This post is part of a new segment where I recreate the recipes of those around me. I am forever curious about the homecooked food my friends and family subsist on and nourish themselves with – what are their lazy day go-to meals? What do they turn to when they feel like making a splash in the kitchen? What is their definition of comfort food? I will explore these questions through my histamine-intolerant lens, but will include the original recipes for those who don’t get bloated off everything.
What: My first time cooking fish, believe it or not
Who: Steph of All Trades i.e. Steph Bowie Liew
Bloat score: 0 – Living the dream
I like fish a lot, but have never cooked it at home – in part, because I’m scared to and in part because Mr Whatever Floats Your Bloat likes fish as much as he likes finishing all the food on his plate, which is to say not very much.
But when Steph of All Trades put forward this recipe by Australian food icon Julia Ostro, I knew it’d make for the perfect first foray into cooking fish. I’ve nicknamed Steph of All Trades such because there’s nothing she can’t do – she has a food Instagram called @did.u.eat which I’m a big fan of, she’s an accomplished cook (who made prawn cheung fun from scratch in iso – need I say more?), she makes one-of-a-kind ceramic treasures, and she’s a proud mother to a cavachon named Archie.
Steph of All Trades and I share a few traits – like me, she catalogues every meal she makes but unlike me, they’re usually more successful. She also steers clear of making a dish twice, so keen is she on trying new recipes, but she’s made this bowl at least three times, a testament to how good it is.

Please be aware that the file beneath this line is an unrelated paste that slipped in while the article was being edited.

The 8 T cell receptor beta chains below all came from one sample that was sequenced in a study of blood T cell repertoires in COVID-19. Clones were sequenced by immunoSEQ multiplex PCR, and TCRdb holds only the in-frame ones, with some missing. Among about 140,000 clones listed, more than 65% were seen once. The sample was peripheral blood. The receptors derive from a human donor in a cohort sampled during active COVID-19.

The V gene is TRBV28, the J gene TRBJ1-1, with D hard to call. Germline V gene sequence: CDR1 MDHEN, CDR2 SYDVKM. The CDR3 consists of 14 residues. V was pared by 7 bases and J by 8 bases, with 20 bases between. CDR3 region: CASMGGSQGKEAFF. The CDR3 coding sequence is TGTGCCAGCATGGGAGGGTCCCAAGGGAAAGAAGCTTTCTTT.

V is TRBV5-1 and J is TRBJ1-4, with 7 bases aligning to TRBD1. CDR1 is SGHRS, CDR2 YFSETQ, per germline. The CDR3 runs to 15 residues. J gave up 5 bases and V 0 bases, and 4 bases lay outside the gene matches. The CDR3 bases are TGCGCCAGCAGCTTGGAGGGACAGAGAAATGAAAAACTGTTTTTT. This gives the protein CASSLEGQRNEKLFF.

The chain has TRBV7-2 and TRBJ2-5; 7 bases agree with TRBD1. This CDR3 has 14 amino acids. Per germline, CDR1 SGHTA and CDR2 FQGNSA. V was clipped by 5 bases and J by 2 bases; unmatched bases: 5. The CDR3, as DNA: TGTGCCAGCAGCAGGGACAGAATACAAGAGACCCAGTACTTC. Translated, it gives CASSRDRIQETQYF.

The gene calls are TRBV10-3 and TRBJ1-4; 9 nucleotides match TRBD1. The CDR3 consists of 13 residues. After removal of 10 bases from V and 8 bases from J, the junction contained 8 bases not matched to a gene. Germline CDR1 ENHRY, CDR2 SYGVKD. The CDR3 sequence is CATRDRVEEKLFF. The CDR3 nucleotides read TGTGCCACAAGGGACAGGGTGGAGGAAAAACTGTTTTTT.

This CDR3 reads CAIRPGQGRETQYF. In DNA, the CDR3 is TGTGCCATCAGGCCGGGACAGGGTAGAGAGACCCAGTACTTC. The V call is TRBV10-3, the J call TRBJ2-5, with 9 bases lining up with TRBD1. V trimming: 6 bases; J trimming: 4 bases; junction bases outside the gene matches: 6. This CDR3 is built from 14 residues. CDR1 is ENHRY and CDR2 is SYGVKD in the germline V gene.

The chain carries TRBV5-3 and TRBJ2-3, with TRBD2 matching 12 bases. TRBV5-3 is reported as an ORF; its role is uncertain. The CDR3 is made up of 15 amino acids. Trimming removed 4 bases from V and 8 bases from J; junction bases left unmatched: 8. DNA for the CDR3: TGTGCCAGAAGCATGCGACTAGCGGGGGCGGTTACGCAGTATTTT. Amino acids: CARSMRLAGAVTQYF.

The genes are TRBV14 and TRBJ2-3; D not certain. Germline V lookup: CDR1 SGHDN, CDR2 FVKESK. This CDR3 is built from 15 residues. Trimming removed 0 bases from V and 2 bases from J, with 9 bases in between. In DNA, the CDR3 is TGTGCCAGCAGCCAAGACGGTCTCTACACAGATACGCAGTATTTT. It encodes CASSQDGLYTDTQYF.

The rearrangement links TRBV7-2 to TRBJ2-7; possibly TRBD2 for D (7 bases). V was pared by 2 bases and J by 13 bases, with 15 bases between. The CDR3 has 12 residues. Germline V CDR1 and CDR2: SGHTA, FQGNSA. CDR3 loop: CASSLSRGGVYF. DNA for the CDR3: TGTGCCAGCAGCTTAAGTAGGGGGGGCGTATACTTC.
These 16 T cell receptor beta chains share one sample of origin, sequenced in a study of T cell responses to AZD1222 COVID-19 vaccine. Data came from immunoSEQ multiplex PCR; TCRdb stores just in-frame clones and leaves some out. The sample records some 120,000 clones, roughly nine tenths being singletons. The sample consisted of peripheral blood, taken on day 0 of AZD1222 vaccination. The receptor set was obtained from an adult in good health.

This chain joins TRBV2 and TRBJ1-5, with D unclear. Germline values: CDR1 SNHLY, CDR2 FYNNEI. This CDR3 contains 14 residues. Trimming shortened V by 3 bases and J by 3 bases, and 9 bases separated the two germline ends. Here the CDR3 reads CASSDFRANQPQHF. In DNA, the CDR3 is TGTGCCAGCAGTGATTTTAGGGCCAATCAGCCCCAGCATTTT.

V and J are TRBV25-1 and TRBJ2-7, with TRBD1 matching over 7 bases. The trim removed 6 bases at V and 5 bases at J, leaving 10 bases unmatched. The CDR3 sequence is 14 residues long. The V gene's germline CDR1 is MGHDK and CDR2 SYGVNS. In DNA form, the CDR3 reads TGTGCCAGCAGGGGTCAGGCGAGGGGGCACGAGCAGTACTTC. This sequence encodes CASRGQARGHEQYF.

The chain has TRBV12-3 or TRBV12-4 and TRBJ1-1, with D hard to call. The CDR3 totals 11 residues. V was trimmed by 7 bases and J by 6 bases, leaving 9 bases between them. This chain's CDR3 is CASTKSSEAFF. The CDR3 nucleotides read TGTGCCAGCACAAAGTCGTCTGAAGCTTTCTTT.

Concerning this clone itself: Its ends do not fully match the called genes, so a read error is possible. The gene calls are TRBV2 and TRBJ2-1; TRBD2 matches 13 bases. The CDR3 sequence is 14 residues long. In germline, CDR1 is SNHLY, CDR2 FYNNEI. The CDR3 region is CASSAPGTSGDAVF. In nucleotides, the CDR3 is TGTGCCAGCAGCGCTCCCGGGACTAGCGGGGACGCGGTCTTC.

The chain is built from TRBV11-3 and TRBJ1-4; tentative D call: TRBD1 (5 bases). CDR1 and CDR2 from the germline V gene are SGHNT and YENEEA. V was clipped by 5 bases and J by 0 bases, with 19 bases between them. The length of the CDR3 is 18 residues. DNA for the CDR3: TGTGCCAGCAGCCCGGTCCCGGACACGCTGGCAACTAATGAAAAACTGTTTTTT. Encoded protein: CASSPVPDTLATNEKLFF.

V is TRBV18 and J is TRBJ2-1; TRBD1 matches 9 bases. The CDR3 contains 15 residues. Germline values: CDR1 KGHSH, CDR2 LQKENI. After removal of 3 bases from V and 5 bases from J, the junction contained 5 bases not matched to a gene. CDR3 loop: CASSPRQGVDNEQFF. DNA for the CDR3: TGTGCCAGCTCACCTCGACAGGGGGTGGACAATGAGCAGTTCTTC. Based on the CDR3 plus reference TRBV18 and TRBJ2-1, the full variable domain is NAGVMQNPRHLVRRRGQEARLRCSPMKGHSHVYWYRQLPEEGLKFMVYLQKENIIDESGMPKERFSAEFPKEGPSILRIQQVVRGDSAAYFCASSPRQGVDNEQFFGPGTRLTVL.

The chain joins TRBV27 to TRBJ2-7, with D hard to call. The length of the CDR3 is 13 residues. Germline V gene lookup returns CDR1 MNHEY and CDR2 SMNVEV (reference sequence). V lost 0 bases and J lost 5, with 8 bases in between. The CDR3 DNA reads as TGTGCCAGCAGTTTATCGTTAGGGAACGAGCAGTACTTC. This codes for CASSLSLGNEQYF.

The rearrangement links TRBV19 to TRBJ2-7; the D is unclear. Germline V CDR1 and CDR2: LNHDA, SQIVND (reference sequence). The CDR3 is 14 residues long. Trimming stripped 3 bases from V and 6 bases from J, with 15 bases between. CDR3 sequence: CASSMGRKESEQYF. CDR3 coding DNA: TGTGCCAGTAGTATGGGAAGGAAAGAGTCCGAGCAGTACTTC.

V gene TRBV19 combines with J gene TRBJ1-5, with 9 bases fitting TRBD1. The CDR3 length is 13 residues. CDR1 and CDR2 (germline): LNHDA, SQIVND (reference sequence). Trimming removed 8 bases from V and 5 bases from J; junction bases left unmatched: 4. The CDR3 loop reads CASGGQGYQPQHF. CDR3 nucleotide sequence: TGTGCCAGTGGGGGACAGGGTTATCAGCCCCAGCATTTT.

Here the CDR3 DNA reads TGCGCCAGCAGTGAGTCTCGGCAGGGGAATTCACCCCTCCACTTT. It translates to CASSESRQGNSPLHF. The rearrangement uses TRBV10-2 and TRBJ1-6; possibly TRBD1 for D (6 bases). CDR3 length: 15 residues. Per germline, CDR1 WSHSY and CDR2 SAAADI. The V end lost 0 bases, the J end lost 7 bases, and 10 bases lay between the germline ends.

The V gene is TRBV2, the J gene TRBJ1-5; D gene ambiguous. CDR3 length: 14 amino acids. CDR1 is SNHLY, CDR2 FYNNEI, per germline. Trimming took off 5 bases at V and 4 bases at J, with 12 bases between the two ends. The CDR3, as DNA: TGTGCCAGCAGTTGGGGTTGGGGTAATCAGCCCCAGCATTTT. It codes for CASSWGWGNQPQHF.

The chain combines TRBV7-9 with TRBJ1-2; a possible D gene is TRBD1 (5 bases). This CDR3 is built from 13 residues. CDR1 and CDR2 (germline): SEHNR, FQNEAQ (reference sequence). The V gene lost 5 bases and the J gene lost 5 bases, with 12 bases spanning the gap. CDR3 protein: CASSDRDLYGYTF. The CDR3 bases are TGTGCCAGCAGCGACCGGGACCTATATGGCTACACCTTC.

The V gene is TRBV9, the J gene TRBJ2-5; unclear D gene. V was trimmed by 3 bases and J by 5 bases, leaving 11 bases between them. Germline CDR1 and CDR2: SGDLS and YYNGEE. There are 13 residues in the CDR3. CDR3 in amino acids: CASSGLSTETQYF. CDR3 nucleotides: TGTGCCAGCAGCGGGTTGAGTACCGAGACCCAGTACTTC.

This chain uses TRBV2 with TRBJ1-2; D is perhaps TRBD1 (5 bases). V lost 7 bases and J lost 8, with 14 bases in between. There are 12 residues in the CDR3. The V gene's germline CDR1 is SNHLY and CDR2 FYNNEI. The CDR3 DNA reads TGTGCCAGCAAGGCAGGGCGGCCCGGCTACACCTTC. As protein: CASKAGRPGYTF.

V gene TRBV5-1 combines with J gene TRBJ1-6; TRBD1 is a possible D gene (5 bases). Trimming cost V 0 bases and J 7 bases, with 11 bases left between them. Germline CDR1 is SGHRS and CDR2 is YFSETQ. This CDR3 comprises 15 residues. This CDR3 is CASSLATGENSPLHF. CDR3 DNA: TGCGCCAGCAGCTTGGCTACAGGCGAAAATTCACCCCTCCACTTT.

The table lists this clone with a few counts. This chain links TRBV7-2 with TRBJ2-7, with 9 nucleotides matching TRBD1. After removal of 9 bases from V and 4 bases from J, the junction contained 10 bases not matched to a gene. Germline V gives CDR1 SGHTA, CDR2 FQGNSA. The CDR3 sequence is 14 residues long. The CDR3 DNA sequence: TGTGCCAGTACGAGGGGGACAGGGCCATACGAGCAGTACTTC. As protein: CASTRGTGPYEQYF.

“I really love salmon and it’s the fish I eat most by far. The rice in this dish is very, very flavoursome so if you don’t want that, don’t add all of the rice seasoning in at once. I always use all of it though, as per the recipe.
“I don’t use snow pea tendrils and just use plain sesame seeds (I toast them sometimes, but mostly I cbf). I also add a sprinkle of furikake if I have some but the recipe doesn’t need it. I like how adaptable this is with veg; it’s like, do whatever. I do recommend the quick pickles though.”
Like Steph of All Trades, I added all the seasoning to the rice and loved it. I used broccolini in place of snow peas and loved it so much – you may have a preferred technique for cooking your broccolini, but I followed this random recipe I found online. I also recommend the quick pickled cucumber because as Samin Nosrat would say, you need that acid!
Because salmon doesn’t take long at all to cook, this is an incredibly easy and quick weeknight dinner, and one I’ll be returning to when my regular tiresome routine of commuting home after work eventually takes hold again. And because Mr Whatever Floats Your Bloat doesn’t like fish, I halved the recipe so I didn’t have leftovers for days – I’ve amended the recipe accordingly and included my additional comments in italics.
Julia’s brown rice and salmon bowl (a recipe courtesy of Steph Bowie Liew, based on a Julia Ostro recipe)